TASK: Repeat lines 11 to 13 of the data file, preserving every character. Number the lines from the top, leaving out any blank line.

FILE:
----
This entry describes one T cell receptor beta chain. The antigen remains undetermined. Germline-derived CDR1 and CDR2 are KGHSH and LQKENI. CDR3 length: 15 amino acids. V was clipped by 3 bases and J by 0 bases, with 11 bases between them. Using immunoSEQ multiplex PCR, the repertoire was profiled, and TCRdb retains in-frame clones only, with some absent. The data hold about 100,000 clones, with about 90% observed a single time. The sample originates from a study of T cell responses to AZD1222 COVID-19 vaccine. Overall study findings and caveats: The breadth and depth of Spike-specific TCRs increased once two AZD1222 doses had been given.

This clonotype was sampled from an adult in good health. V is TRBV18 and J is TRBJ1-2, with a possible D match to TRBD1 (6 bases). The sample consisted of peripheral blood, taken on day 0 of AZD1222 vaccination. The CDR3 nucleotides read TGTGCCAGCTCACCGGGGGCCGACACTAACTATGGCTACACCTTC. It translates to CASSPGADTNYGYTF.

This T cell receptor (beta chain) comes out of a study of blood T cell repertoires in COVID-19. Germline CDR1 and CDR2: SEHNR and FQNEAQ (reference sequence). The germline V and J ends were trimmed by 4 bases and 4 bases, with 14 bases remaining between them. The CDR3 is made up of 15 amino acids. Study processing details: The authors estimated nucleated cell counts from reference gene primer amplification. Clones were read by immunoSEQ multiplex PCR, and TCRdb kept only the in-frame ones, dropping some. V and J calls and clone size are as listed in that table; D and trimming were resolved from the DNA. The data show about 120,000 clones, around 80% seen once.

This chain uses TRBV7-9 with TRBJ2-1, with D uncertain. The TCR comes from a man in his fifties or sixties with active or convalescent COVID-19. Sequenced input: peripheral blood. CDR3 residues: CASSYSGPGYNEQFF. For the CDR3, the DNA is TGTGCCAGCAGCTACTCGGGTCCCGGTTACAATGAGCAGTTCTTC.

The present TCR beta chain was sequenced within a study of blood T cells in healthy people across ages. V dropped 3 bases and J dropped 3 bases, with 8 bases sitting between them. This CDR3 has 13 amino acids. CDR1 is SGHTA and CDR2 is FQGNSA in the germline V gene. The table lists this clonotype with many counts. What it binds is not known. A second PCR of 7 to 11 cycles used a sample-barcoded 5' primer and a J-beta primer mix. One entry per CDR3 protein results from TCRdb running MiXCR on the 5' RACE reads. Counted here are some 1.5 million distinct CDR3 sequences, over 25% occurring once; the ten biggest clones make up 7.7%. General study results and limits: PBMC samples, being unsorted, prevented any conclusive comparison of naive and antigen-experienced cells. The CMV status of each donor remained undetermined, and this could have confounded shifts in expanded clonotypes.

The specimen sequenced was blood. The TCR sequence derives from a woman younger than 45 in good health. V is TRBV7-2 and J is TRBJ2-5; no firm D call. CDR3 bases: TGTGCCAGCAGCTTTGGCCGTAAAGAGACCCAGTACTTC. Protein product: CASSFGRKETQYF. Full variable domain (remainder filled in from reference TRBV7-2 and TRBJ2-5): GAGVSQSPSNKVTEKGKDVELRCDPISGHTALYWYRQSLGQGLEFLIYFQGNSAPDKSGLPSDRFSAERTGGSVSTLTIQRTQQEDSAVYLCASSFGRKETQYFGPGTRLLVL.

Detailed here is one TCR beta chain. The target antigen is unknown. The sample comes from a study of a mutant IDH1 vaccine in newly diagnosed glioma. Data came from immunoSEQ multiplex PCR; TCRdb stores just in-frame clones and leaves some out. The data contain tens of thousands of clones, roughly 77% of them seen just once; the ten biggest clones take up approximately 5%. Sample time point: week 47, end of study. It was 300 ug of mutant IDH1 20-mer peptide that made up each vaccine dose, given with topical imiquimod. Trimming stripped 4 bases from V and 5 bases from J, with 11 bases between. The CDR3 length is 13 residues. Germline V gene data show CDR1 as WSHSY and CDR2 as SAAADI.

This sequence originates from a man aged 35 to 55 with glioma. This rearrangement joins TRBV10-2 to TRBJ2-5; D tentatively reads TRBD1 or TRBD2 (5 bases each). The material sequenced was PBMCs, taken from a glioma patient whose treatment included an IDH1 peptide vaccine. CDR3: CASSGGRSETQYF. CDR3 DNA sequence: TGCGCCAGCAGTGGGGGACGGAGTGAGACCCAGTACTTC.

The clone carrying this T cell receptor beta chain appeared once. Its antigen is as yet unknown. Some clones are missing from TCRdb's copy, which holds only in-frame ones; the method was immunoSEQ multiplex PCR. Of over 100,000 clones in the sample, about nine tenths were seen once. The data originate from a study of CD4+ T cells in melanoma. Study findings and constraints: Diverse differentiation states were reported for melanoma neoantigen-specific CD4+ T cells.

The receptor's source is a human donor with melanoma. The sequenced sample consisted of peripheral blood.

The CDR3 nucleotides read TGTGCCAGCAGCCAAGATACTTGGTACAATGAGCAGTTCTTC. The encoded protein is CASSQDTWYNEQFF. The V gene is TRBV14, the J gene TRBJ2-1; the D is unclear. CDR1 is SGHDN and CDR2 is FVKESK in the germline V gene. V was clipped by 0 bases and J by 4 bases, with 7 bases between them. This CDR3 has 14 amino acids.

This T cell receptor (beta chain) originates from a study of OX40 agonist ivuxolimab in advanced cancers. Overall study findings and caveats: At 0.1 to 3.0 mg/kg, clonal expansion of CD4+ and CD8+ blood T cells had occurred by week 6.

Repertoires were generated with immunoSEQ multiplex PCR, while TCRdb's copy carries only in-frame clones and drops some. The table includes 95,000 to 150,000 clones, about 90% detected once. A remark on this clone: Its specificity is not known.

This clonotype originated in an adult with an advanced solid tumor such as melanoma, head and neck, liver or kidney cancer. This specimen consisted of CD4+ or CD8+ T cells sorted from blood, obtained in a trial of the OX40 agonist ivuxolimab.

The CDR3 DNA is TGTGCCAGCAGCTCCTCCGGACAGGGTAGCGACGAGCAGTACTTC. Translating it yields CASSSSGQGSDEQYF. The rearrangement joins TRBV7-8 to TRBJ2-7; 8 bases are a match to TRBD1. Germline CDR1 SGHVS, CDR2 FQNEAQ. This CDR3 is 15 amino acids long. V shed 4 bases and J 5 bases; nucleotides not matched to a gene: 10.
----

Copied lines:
The CDR3 nucleotides read TGTGCCAGCAGCCAAGATACTTGGTACAATGAGCAGTTCTTC. The encoded protein is CASSQDTWYNEQFF. The V gene is TRBV14, the J gene TRBJ2-1; the D is unclear. CDR1 is SGHDN and CDR2 is FVKESK in the germline V gene. V was clipped by 0 bases and J by 4 bases, with 7 bases between them. This CDR3 has 14 amino acids.

This T cell receptor (beta chain) originates from a study of OX40 agonist ivuxolimab in advanced cancers. Overall study findings and caveats: At 0.1 to 3.0 mg/kg, clonal expansion of CD4+ and CD8+ blood T cells had occurred by week 6.

Repertoires were generated with immunoSEQ multiplex PCR, while TCRdb's copy carries only in-frame clones and drops some. The table includes 95,000 to 150,000 clones, about 90% detected once. A remark on this clone: Its specificity is not known.